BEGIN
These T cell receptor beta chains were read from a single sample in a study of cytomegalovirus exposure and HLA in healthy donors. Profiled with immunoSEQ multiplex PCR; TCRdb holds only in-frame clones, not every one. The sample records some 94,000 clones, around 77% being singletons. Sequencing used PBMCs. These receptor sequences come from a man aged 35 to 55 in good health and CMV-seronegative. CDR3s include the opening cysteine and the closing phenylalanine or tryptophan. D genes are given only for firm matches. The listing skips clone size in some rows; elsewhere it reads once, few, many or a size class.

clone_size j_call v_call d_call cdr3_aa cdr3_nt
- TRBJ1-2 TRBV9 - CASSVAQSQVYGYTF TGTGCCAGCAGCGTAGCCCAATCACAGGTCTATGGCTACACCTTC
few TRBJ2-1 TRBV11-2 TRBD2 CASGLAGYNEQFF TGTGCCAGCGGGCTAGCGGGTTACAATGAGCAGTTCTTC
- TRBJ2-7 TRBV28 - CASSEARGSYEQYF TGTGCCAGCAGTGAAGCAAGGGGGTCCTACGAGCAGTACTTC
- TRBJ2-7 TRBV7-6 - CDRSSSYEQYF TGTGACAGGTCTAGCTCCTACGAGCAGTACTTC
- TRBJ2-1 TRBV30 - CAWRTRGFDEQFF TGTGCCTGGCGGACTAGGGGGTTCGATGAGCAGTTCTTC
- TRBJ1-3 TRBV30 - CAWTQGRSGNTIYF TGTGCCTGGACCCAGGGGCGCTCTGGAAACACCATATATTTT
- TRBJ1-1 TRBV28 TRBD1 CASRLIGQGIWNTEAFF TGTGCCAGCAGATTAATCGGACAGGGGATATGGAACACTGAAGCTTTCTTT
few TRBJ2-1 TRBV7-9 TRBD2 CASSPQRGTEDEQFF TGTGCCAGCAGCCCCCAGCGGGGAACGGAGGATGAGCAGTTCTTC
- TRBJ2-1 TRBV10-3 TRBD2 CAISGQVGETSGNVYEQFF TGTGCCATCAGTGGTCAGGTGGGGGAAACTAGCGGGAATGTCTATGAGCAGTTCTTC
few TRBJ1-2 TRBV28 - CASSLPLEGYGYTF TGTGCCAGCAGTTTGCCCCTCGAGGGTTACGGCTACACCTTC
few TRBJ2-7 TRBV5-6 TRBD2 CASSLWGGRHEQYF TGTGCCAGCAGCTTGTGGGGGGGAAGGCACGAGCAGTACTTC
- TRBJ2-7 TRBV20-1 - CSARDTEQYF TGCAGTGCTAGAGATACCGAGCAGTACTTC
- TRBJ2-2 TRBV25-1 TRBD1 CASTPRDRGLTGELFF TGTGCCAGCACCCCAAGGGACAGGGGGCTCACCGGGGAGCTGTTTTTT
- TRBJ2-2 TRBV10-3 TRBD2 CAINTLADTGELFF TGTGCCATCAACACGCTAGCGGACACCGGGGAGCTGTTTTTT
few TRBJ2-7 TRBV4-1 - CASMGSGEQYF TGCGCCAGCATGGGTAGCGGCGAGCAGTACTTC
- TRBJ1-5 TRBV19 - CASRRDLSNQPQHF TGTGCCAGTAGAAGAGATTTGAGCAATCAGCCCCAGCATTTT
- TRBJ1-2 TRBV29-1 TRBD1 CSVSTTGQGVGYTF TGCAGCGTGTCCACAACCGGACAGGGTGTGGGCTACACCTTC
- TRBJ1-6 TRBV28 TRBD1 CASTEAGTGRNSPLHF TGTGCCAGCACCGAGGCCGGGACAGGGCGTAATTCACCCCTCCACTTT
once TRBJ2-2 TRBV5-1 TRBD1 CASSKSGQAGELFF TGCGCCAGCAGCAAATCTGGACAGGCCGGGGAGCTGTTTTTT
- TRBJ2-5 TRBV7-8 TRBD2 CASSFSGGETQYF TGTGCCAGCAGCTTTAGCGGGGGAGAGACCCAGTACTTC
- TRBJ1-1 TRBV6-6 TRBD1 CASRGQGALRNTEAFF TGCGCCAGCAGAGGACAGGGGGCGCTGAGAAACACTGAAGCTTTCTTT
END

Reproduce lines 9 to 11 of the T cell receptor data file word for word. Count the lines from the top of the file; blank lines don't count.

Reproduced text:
- TRBJ1-1 TRBV28 TRBD1 CASRLIGQGIWNTEAFF TGTGCCAGCAGATTAATCGGACAGGGGATATGGAACACTGAAGCTTTCTTT
few TRBJ2-1 TRBV7-9 TRBD2 CASSPQRGTEDEQFF TGTGCCAGCAGCCCCCAGCGGGGAACGGAGGATGAGCAGTTCTTC
- TRBJ2-1 TRBV10-3 TRBD2 CAISGQVGETSGNVYEQFF TGTGCCATCAGTGGTCAGGTGGGGGAAACTAGCGGGAATGTCTATGAGCAGTTCTTC